Spanish and French fishing vessels were found to have been illegally fishing in the exclusive economic zones of Somalia, India and Mozambique, claims a new report by the Blue Marine Foundation, an NGO dedicated to marine conservation.
The EU is the biggest tuna harvester in the Indian Ocean, with France and Spain accounting for most of the catches.
The two operate sizeable distant-water fleets that engage in purse seining, large-scale industrial fishing, which poses threat not only to the target species but also – due to large amounts of bycatch it produces – endangers marine life in general.
The Exclusive Economic Zones (EEZs) were established by the UN in 1982 and are reserved for the exclusive use by individual sovereign nations. Other vessels can access them only under special legal arrangements.
In the case of vessels registered in EU states, access is negotiated by the European Commission through the so-called Sustainable Fisheries Partnership Agreements (SFPAs).
If there is no SFPA, individual companies can conclude private access agreements with representatives of the concerned country.
However, the report found that neither of these were in place for the periods in question.
Perhaps even more concerningly, it was found that French and Spanish vessels had their automatic identification system (AIS) turned off for 59% and 74% of their time on the sea during the analyzed period between January 2019 and December 2020.
The AIS, mandated by EU law, transmits a ship’s position. It is used primarily for maritime safety purposes but may also allow countries to keep track of fishing activities in their waters.
These violations were taking place against the backdrop of the Indian Ocean’s yellowfin tuna stocks teetering on the verge of collapse, which could, according to estimates, come as soon as in 2024 unless the current scale of fishing is drastically reduced.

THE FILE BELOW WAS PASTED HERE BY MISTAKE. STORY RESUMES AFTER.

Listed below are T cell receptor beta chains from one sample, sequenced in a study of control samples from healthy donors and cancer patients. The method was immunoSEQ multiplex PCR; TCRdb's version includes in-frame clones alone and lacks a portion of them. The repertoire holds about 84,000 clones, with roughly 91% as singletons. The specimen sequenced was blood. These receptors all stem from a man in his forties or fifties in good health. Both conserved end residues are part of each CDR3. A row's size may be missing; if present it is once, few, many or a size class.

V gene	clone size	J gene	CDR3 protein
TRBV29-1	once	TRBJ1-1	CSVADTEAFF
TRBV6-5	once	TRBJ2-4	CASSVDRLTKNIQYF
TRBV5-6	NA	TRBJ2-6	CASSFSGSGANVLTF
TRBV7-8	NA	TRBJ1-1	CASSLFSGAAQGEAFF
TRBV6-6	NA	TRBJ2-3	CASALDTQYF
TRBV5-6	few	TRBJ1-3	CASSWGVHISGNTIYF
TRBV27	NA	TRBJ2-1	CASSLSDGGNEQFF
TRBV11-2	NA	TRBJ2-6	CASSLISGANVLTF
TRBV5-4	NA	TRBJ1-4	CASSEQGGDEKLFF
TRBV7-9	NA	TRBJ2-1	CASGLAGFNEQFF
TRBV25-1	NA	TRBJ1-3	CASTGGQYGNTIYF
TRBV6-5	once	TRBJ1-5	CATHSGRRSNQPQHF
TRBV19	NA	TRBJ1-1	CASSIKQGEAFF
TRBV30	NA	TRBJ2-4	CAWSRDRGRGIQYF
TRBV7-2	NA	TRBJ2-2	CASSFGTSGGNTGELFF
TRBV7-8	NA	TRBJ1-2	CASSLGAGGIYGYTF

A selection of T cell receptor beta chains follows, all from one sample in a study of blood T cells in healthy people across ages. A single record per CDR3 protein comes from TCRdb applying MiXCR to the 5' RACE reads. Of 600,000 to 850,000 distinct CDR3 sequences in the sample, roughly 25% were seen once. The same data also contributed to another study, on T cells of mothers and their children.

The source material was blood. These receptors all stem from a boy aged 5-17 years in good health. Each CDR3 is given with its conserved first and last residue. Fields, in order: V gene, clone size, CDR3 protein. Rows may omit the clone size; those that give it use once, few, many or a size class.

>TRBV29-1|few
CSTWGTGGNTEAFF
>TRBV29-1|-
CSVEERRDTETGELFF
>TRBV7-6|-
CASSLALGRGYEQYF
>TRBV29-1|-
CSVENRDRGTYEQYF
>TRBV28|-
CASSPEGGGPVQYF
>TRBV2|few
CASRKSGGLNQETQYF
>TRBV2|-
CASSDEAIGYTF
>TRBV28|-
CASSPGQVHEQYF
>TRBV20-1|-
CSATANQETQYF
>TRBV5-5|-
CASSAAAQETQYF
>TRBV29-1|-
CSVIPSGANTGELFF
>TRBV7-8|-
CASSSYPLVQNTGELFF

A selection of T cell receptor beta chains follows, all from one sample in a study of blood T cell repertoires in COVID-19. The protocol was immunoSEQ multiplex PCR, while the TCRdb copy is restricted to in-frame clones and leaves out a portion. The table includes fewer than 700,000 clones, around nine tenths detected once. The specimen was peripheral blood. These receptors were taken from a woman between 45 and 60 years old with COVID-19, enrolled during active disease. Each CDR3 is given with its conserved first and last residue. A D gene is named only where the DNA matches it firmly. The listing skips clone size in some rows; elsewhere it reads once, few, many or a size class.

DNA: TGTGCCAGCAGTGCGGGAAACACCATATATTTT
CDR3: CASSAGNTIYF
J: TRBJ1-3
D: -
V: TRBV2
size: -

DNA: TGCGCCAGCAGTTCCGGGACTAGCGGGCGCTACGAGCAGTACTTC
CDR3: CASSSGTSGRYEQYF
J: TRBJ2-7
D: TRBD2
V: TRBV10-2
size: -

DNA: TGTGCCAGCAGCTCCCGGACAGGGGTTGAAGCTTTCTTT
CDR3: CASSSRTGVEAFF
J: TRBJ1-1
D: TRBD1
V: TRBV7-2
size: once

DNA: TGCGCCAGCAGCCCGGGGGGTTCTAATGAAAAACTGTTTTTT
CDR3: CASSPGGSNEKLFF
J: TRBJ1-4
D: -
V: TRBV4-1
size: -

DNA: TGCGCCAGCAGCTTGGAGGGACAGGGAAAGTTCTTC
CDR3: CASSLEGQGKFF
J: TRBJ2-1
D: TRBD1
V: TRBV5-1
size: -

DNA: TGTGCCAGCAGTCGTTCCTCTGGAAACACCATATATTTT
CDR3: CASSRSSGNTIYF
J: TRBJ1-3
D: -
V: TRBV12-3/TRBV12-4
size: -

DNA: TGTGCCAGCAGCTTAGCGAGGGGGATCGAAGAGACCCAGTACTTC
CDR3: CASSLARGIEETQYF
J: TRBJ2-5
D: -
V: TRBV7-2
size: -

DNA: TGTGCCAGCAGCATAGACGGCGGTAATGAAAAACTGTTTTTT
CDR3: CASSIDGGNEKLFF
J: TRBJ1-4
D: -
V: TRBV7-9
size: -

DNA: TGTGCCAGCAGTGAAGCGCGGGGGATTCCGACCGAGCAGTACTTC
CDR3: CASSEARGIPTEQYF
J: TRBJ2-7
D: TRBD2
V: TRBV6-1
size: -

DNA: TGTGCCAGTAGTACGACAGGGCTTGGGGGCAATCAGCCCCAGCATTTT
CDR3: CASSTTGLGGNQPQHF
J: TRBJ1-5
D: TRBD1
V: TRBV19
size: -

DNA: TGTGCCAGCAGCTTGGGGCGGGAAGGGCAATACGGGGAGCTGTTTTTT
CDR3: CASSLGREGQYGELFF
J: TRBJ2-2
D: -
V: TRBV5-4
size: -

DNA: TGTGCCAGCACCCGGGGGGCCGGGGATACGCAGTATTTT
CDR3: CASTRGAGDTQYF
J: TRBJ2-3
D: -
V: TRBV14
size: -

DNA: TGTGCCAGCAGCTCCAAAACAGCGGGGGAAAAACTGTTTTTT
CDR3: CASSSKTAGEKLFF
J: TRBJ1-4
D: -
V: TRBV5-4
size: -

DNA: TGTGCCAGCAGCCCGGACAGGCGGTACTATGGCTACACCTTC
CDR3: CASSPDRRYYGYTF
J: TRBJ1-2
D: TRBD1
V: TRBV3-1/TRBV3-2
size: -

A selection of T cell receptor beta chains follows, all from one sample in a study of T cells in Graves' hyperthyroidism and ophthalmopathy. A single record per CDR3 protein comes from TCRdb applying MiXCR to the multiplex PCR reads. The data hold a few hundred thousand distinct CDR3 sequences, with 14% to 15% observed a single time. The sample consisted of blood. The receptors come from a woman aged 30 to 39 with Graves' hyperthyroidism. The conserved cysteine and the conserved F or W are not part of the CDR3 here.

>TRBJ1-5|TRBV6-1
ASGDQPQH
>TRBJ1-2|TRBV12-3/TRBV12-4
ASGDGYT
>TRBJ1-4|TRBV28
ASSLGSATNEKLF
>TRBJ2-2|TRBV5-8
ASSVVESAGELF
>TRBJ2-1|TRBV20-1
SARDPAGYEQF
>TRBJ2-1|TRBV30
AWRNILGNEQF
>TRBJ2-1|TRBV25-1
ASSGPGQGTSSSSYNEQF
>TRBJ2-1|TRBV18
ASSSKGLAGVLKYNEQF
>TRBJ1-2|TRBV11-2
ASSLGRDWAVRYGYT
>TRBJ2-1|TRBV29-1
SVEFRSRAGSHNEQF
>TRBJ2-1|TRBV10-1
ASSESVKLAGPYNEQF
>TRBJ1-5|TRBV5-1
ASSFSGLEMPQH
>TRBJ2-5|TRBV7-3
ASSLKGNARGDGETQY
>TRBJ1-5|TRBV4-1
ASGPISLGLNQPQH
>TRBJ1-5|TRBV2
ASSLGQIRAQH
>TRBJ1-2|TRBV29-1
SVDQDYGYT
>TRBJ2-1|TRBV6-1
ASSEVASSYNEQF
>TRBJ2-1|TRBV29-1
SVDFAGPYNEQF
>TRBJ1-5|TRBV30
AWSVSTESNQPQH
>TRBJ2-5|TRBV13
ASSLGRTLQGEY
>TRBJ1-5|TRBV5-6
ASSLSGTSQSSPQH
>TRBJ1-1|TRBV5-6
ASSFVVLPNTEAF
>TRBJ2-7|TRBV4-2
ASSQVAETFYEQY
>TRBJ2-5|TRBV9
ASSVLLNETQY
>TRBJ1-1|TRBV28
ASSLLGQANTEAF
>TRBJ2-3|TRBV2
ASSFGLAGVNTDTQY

In an attempt to prevent the collapse, members of the Indian Ocean Tuna Committee in 2016 agreed to reduce fishing by 14%, using their catches in 2014 as a benchmark.
The efforts have failed, however, and the volume of fishing, in fact, grew by 7% as of 2020.
The EU attributed the failure to non-complying states, namely India, Indonesia, Iran, Madagascar, Oman and Somalia, boasting that it has reduced its catches by more than 21%.
Nevertheless, there are indications that the EU did not play by the rules either.
Findings of IOTC’s Working Party on Tropical Tunas (WPTT) implicated Spain in underreporting its 2018 tuna catches by more than 30%.
Moreover, a total of 16 French and Spanish purse seiners, exploiting flags of convenience, are known to be operating under the flags of Seychelles and Mauritius.
This allows them to avoid catch limits imposed on EU vessels and exploit catch allowances in the Seychelles and Mauritius, which were set more flexibly, given their status as developing countries with a high economic dependence on fishing.
For comparison, the Indian Ocean’s fleet flagged under Spain and France totals only 27 vessels.
The 26th Session of the IOTC, held two weeks ago, made one more attempt to resolve the crisis.
No agreement was reached, however, leaving the fate of the yellowfin tuna population – and with it other species falling victim to purse seine fishing – uncertain.